LVR vs LMI – Acronyms

Loan to Value Ratio (LVR)

Loan to Value Ration or LVR expresses, in a percentage format, the risk you potentially pose to a lender as a borrower. The higher the figure, the bigger the risk you are considered to be by a lender.

Let’s break it down:

LOAN: The amount of finance you wish to borrow from the lender.

VALUE: The value of the property you wish to borrow / refinance against.

Loan Amount / Security Value = Risk Factor (multiply by 100 to express as a percentage)

So the LVR is the loan amount as a percentage of the overall value of the security property.

Let’s look at an example:

You would like to borrow a loan of $700,000 to purchase a house worth $1,000,000. You have the remaining $300,000 in savings to make up the difference.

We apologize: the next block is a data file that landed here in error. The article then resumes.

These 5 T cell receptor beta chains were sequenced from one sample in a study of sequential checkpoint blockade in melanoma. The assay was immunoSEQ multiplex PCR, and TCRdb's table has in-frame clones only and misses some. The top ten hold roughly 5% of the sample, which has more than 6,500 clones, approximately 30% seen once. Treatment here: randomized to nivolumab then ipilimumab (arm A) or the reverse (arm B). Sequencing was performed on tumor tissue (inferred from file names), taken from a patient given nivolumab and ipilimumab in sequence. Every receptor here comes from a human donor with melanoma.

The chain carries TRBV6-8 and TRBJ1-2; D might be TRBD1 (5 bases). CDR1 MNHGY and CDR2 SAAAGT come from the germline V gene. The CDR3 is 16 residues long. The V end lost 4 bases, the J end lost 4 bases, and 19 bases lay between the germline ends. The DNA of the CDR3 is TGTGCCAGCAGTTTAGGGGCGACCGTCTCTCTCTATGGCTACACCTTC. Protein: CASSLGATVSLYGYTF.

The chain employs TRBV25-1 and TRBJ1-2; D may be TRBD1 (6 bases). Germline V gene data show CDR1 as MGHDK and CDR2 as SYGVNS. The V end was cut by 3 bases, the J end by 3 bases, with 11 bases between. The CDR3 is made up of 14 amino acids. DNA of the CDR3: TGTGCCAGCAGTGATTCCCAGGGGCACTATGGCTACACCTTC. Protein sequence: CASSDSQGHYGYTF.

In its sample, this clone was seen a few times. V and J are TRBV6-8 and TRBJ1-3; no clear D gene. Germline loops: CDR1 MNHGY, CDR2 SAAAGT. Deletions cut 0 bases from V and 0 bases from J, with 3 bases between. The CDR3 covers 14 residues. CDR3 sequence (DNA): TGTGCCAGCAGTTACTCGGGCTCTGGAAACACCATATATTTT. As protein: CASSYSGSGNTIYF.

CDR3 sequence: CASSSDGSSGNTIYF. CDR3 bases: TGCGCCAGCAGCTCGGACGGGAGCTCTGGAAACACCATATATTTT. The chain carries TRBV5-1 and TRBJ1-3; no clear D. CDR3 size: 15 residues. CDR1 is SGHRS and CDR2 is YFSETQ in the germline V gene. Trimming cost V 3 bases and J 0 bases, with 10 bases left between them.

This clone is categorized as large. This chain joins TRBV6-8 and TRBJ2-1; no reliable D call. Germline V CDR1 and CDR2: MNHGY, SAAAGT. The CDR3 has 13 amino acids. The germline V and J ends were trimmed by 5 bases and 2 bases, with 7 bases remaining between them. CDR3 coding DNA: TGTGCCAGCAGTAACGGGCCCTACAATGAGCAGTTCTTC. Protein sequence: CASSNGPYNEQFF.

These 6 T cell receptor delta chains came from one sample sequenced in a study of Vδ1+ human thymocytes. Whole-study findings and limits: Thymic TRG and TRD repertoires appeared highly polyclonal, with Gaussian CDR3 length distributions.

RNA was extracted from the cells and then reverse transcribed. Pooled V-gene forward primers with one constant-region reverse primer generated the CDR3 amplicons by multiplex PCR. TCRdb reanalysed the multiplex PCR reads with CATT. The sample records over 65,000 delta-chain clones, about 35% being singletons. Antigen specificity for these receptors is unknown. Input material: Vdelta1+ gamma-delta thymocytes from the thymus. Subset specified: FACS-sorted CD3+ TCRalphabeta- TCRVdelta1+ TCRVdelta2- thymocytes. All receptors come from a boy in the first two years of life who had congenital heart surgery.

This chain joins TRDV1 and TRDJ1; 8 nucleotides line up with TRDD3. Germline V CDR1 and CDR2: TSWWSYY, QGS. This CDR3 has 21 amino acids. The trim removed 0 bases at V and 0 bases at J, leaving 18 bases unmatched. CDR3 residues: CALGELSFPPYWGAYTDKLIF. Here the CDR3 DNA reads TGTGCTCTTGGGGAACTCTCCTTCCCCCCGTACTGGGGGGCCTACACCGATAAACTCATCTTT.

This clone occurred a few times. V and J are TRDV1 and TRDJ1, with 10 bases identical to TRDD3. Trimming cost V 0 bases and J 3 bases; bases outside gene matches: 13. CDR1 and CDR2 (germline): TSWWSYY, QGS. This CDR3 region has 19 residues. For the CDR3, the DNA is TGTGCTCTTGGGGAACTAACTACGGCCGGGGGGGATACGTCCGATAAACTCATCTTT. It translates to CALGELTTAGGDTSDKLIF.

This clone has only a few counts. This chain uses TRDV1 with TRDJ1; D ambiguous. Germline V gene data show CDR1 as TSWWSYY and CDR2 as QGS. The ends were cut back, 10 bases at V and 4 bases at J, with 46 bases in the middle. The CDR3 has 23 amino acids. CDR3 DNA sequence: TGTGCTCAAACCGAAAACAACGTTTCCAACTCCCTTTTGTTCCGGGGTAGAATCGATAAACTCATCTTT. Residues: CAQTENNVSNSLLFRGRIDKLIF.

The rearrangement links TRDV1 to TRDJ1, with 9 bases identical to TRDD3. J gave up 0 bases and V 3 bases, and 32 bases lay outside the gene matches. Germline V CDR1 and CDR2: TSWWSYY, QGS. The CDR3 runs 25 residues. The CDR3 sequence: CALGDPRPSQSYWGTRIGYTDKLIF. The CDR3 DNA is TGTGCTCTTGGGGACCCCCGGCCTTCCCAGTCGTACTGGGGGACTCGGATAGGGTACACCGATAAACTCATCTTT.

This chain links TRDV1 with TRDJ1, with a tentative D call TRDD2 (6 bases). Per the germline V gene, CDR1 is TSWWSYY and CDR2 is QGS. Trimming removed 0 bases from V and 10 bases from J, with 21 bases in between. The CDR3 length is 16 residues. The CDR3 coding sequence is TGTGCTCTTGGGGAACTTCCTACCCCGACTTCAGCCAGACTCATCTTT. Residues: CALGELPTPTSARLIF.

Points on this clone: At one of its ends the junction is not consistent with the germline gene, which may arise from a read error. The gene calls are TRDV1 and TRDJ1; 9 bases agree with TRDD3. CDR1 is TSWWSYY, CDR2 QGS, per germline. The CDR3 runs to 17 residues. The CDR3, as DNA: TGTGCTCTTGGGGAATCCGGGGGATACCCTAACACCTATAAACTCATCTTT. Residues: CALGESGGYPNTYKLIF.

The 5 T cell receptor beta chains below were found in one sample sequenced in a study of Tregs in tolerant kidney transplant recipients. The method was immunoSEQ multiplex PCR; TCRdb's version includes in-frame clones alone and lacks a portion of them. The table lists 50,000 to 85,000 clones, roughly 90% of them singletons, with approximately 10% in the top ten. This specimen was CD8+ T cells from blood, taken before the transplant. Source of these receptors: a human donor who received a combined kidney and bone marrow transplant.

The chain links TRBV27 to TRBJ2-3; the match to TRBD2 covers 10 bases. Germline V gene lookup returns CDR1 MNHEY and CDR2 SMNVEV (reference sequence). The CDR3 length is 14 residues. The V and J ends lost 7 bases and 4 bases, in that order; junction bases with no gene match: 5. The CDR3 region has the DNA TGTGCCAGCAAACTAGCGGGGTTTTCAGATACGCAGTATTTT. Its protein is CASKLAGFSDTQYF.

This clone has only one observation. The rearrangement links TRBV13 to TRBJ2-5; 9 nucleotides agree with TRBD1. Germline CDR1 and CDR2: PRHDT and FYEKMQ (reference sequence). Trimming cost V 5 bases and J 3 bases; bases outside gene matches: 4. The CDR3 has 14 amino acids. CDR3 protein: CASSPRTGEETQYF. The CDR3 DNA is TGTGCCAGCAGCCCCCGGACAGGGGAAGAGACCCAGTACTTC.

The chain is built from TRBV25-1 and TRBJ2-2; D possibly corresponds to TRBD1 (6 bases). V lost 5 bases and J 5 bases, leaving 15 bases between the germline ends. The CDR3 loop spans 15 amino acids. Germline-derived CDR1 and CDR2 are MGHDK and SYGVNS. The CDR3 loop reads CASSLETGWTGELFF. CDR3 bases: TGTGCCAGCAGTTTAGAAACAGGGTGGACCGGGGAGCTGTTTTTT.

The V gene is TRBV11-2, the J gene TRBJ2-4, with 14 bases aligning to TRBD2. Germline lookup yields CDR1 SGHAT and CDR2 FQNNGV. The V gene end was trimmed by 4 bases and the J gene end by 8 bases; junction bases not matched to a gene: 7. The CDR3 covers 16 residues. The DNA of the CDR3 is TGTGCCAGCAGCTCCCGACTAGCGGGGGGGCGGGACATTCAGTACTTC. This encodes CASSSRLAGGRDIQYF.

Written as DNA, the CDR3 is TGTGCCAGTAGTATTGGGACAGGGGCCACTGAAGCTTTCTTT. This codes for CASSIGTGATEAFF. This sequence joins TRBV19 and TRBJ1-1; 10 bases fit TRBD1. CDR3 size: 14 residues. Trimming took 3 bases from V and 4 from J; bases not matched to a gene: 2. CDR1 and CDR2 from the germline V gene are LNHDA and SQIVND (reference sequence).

700,000 / 1,000,000 = 0.70 or 70%

The loan amount is 70% of the value of the house.  Thus, the LVR or risk factor to the lender is 70%.

Most lenders are happy to lend up to 80% of the security property value and consider the risk to be small.

Any loan over 80% will incur Lenders Mortgage Insurance (LMI).

Lenders Mortgage Insurance (LMI)

Lenders Mortgage Insurance or LMI is an insurance YOU will pay to protect the specific LENDER and is calculated depending on how high the LVR is. For example, you will pay more LMI if you’re borrowing 90% of the security value in contrast to 85% of the security value.

NOTE: It does not protect you as a customer – LMI protects the LENDER.

As a general rule, most lenders will lend up to 90% of the security value incurring LMI while others will go up to 95% incurring LMI.

Although LMI can be quite a large figure, the benefit to you as the borrower is simple, it allows you to get into your dream home that much sooner rather than having to save that dreaded 20% up front.

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